As it stands, dreams of building housing on vacant San Francisco parking lots or car washes is a non-starter, according to new city analysis.
A proposed ordinance “Cars to Casas,” introduced by Mayor London Breed in October, 2021, aims to ease housing construction on parcels formerly slated for car uses, like parking lots or garages. Some 500 parcels could be eligible, according to the Planning Department, but it’s unlikely any housing would be built, given that none of the projects would make sense financially, according to a new financial analysis presented at the Board of Supervisors Land Use and Transportation Committee on Monday.
Real-estate consulting firm Century Urban conducted a financial analysis of the proposal at the behest of the Board. Century Urban configured dozens of housing scenarios that might qualify for Cars to Casas, and found that none of the prototypes Century Urban imagined are financially feasible under present market conditions. Not even under the most ideal circumstances.
As San Francisco is mandated by the state to plan for and build 82,000 new units of housing over the next eight years, city officials need a mix of legislation, rezoning, and funding to achieve these development goals. But even when tackling one issue like zoning, as Cars to Casas could, more formidable obstacles, like funding and high construction and labor costs, remain.
Century Urban’s analysis found the projects’ residual values, essentially its long-term value, was negative by tens of thousands of dollars, at minimum.
The analysis estimated negative worth between $93,000 and $635,000 per rental unit. For condominiums, negative worth ranged between $82,000 to $539,000 per unit.
These dour figures come even after the consulting firm assumed optimistic circumstances. For example, Century Urban supposed each project would not pay costs for demolition, and that the land-seller would take the burden of any environmental remediation costs. Each potential project had a commercial business on the ground floor.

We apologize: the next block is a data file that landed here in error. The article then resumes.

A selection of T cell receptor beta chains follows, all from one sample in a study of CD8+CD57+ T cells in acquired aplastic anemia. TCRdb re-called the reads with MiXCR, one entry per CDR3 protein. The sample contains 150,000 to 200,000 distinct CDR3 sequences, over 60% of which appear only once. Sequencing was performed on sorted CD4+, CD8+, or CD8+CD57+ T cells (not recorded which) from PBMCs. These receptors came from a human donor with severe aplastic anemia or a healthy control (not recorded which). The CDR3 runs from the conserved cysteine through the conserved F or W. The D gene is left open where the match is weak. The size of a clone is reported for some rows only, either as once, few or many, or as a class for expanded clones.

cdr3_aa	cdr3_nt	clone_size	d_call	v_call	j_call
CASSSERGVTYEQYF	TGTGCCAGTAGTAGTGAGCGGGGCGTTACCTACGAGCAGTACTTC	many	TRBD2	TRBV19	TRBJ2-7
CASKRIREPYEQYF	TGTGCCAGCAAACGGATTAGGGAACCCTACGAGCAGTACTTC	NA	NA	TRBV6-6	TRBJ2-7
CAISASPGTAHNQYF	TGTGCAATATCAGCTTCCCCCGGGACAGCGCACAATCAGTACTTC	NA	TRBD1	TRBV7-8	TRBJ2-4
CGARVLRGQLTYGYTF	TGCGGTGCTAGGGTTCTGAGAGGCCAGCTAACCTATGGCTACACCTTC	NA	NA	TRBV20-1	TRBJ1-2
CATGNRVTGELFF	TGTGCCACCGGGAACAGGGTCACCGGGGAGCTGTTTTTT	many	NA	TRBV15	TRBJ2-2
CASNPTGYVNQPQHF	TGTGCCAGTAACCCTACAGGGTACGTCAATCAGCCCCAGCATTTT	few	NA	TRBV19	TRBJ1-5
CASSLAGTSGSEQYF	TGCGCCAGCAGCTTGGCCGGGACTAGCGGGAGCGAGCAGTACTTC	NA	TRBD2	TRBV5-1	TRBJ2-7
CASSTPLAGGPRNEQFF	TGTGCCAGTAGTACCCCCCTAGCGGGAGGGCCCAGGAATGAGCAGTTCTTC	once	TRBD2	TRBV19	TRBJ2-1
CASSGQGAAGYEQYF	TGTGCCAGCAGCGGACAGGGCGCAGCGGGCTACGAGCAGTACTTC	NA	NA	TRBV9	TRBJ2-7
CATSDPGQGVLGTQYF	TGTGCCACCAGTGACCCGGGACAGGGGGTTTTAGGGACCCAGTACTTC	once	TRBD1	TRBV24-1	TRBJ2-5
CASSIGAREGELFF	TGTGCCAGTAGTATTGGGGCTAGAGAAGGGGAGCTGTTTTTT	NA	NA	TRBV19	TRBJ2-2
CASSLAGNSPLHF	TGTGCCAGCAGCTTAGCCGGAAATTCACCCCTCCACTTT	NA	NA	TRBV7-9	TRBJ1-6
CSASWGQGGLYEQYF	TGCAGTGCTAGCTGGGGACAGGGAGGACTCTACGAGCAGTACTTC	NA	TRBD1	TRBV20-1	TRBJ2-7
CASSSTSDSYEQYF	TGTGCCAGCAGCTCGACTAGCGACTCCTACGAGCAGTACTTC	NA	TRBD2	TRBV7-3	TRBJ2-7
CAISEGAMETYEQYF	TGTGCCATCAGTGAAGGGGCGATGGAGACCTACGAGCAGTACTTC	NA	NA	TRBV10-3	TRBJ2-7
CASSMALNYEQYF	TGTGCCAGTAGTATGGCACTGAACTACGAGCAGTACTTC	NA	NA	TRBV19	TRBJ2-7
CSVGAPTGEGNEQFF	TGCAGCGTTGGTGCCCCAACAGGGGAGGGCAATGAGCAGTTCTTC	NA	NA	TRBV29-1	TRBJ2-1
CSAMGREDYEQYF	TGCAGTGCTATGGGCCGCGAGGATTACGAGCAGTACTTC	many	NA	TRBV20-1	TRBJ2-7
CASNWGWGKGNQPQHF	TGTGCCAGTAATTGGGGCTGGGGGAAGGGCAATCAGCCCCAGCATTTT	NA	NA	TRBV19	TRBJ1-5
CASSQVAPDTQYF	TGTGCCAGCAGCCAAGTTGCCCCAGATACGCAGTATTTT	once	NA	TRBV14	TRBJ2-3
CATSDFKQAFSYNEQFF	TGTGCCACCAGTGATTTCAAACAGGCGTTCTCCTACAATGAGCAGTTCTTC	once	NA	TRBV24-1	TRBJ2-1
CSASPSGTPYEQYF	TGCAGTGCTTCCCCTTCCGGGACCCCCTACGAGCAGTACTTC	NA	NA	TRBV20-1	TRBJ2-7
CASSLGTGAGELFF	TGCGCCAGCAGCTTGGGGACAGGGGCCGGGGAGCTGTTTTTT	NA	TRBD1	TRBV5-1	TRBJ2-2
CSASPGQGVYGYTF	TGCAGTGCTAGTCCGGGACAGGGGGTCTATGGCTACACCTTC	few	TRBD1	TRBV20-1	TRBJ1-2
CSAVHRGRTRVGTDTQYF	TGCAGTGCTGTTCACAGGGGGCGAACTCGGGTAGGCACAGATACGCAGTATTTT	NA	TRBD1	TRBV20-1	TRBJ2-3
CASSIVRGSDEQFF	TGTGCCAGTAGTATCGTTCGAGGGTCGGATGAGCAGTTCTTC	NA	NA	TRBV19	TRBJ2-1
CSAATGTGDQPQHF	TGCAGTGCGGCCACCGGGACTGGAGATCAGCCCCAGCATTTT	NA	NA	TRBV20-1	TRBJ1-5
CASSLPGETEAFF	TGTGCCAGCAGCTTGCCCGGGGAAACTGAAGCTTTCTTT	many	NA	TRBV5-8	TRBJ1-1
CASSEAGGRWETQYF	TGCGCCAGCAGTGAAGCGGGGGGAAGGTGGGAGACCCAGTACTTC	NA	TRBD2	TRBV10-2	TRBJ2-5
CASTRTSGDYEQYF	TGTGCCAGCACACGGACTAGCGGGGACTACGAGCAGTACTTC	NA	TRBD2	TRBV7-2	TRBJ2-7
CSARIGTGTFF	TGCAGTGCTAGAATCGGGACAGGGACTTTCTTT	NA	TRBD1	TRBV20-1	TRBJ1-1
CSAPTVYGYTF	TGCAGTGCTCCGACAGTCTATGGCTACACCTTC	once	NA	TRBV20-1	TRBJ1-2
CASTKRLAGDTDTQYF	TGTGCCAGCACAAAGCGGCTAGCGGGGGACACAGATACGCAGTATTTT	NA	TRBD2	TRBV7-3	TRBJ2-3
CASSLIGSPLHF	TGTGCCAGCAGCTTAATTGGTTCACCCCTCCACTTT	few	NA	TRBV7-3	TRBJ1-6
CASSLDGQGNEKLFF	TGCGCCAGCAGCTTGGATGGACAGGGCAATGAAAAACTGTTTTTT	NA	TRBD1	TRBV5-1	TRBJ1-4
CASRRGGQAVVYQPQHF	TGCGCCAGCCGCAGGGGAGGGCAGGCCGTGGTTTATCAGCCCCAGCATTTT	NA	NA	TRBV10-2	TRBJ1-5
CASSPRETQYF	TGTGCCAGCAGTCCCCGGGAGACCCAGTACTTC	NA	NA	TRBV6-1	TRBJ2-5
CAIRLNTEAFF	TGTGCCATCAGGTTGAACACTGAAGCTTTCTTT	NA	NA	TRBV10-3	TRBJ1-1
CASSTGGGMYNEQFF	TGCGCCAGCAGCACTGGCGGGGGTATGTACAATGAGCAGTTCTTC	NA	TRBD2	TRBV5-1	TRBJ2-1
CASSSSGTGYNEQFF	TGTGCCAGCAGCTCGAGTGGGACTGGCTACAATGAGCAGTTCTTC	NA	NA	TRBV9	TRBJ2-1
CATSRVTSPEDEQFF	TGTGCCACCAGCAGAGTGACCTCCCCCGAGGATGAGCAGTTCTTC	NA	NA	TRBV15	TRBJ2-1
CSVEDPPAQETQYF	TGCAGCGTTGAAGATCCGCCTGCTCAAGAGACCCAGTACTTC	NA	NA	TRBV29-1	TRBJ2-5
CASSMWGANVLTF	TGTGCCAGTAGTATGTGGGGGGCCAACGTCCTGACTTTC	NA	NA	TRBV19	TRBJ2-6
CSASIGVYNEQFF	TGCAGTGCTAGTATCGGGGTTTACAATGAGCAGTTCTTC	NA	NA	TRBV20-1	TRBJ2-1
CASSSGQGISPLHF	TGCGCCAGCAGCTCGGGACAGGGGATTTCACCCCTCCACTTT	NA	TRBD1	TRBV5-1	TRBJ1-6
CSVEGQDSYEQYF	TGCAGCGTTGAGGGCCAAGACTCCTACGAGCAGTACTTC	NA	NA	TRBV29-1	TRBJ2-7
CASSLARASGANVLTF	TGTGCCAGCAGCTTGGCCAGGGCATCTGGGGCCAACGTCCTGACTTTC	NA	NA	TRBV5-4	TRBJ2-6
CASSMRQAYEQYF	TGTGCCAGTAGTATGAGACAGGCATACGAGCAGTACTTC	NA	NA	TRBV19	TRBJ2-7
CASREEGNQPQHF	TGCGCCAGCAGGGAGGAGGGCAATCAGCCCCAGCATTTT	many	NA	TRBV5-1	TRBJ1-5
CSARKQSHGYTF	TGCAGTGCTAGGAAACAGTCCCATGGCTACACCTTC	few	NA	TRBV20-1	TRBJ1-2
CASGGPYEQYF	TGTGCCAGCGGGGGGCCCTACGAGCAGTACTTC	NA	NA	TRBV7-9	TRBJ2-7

Though the proposal has benefits that may encourage developers to bite — nixing a permitting hearing would save months in a lengthy planning process — the legislation can’t solve other factors, like high construction costs. Streamlining alone, according to Urban Group’s founder Louis Cornejo, “may not be the immediate fix people hope for.”
It still boils down to money, according to the analysis.
The financial analysis homed in on vacant automotive sites in the Marina, Sunset, Excelsior, and Russian Hill neighborhoods, in part because those neighborhoods had eligible sites and because those neighborhoods generally have relied on a more restrictive approach to development. (The Mission and Central SoMa have relied on a less restrictive approach.) The Marina and Sunset generally have smaller eligible parcels, and the Excelsior and Russian Hill sites have larger parcels.
Interestingly, the analysis found that a project is more likely to be feasible in more expensive markets, like Russian Hill, than in cheaper ones, because of the resultant housing’s higher rents.
Still, the analysis suggests that legislation like Cars to Casas is better than doing nothing, simply for its ability to slightly lower the financial infeasibility of building housing. For example, under existing conditions, a potential rental unit in the Sunset may have a negative worth of $635,000. However, by using density control through Cars to Casas, that same unit’s negative residual value drops to $504,000. (If the same unit is in a project that uses the State Density Bonus, the negative value drops to $377,000).
If the ordinance passes, Century Urban estimated Cars to Casas could get closer to becoming financially worthwhile if builders trim costs and increase revenue by raising rent.